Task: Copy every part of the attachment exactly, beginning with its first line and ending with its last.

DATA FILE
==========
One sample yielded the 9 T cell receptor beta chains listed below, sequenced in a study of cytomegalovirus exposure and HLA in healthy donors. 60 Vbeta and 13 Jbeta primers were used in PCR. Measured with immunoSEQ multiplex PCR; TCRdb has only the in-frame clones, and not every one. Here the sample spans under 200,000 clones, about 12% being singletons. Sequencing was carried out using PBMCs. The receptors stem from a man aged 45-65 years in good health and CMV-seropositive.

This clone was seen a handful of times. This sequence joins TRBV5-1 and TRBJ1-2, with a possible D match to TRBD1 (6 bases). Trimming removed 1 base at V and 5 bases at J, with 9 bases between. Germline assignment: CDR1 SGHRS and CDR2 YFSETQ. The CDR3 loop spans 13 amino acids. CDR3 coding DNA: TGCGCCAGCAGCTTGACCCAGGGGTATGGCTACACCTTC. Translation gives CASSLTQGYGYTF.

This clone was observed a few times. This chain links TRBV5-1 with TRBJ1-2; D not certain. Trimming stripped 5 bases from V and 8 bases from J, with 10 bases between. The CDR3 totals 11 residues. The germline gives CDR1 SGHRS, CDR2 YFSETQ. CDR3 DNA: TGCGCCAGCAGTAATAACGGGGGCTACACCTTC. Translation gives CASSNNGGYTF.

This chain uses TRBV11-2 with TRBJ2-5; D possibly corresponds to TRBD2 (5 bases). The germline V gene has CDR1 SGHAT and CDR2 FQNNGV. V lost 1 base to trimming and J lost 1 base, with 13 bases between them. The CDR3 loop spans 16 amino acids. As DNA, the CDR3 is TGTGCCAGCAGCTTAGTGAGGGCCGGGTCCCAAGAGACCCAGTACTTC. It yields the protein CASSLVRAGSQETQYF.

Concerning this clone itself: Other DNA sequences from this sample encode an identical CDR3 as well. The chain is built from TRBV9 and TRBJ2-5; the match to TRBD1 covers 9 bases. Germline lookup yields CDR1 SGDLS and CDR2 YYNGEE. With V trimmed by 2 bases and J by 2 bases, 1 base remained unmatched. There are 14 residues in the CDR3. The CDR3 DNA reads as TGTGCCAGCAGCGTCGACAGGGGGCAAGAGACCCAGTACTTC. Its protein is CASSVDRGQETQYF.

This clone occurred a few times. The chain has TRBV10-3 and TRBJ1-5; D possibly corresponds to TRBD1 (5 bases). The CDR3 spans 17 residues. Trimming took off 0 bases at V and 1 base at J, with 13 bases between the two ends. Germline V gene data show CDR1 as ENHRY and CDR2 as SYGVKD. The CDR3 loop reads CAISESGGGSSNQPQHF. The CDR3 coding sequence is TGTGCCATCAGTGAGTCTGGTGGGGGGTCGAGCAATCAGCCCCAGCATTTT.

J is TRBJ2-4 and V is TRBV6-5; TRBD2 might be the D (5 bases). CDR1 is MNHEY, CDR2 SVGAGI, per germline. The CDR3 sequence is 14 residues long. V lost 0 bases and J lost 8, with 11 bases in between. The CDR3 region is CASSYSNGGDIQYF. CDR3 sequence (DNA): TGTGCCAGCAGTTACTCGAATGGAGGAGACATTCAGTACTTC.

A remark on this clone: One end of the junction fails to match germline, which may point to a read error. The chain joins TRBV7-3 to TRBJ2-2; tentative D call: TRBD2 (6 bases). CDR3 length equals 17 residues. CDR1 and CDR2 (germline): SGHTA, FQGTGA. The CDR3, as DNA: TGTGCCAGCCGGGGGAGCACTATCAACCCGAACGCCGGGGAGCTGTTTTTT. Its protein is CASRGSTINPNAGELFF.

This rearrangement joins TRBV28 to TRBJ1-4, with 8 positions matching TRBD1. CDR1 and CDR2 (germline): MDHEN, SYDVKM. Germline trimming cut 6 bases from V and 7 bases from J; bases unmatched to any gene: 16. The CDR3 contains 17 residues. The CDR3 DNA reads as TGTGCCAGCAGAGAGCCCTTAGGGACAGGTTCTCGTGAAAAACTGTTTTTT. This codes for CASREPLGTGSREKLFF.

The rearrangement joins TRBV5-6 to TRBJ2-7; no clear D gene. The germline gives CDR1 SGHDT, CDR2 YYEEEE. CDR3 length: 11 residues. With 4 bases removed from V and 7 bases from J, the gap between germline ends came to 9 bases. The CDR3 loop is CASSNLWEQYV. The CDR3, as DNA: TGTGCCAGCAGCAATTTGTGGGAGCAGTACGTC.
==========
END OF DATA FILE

One sample yielded the 9 T cell receptor beta chains listed below, sequenced in a study of cytomegalovirus exposure and HLA in healthy donors. 60 Vbeta and 13 Jbeta primers were used in PCR. Measured with immunoSEQ multiplex PCR; TCRdb has only the in-frame clones, and not every one. Here the sample spans under 200,000 clones, about 12% being singletons. Sequencing was carried out using PBMCs. The receptors stem from a man aged 45-65 years in good health and CMV-seropositive.

This clone was seen a handful of times. This sequence joins TRBV5-1 and TRBJ1-2, with a possible D match to TRBD1 (6 bases). Trimming removed 1 base at V and 5 bases at J, with 9 bases between. Germline assignment: CDR1 SGHRS and CDR2 YFSETQ. The CDR3 loop spans 13 amino acids. CDR3 coding DNA: TGCGCCAGCAGCTTGACCCAGGGGTATGGCTACACCTTC. Translation gives CASSLTQGYGYTF.

This clone was observed a few times. This chain links TRBV5-1 with TRBJ1-2; D not certain. Trimming stripped 5 bases from V and 8 bases from J, with 10 bases between. The CDR3 totals 11 residues. The germline gives CDR1 SGHRS, CDR2 YFSETQ. CDR3 DNA: TGCGCCAGCAGTAATAACGGGGGCTACACCTTC. Translation gives CASSNNGGYTF.

This chain uses TRBV11-2 with TRBJ2-5; D possibly corresponds to TRBD2 (5 bases). The germline V gene has CDR1 SGHAT and CDR2 FQNNGV. V lost 1 base to trimming and J lost 1 base, with 13 bases between them. The CDR3 loop spans 16 amino acids. As DNA, the CDR3 is TGTGCCAGCAGCTTAGTGAGGGCCGGGTCCCAAGAGACCCAGTACTTC. It yields the protein CASSLVRAGSQETQYF.

Concerning this clone itself: Other DNA sequences from this sample encode an identical CDR3 as well. The chain is built from TRBV9 and TRBJ2-5; the match to TRBD1 covers 9 bases. Germline lookup yields CDR1 SGDLS and CDR2 YYNGEE. With V trimmed by 2 bases and J by 2 bases, 1 base remained unmatched. There are 14 residues in the CDR3. The CDR3 DNA reads as TGTGCCAGCAGCGTCGACAGGGGGCAAGAGACCCAGTACTTC. Its protein is CASSVDRGQETQYF.

This clone occurred a few times. The chain has TRBV10-3 and TRBJ1-5; D possibly corresponds to TRBD1 (5 bases). The CDR3 spans 17 residues. Trimming took off 0 bases at V and 1 base at J, with 13 bases between the two ends. Germline V gene data show CDR1 as ENHRY and CDR2 as SYGVKD. The CDR3 loop reads CAISESGGGSSNQPQHF. The CDR3 coding sequence is TGTGCCATCAGTGAGTCTGGTGGGGGGTCGAGCAATCAGCCCCAGCATTTT.

J is TRBJ2-4 and V is TRBV6-5; TRBD2 might be the D (5 bases). CDR1 is MNHEY, CDR2 SVGAGI, per germline. The CDR3 sequence is 14 residues long. V lost 0 bases and J lost 8, with 11 bases in between. The CDR3 region is CASSYSNGGDIQYF. CDR3 sequence (DNA): TGTGCCAGCAGTTACTCGAATGGAGGAGACATTCAGTACTTC.

A remark on this clone: One end of the junction fails to match germline, which may point to a read error. The chain joins TRBV7-3 to TRBJ2-2; tentative D call: TRBD2 (6 bases). CDR3 length equals 17 residues. CDR1 and CDR2 (germline): SGHTA, FQGTGA. The CDR3, as DNA: TGTGCCAGCCGGGGGAGCACTATCAACCCGAACGCCGGGGAGCTGTTTTTT. Its protein is CASRGSTINPNAGELFF.

This rearrangement joins TRBV28 to TRBJ1-4, with 8 positions matching TRBD1. CDR1 and CDR2 (germline): MDHEN, SYDVKM. Germline trimming cut 6 bases from V and 7 bases from J; bases unmatched to any gene: 16. The CDR3 contains 17 residues. The CDR3 DNA reads as TGTGCCAGCAGAGAGCCCTTAGGGACAGGTTCTCGTGAAAAACTGTTTTTT. This codes for CASREPLGTGSREKLFF.

The rearrangement joins TRBV5-6 to TRBJ2-7; no clear D gene. The germline gives CDR1 SGHDT, CDR2 YYEEEE. CDR3 length: 11 residues. With 4 bases removed from V and 7 bases from J, the gap between germline ends came to 9 bases. The CDR3 loop is CASSNLWEQYV. The CDR3, as DNA: TGTGCCAGCAGCAATTTGTGGGAGCAGTACGTC.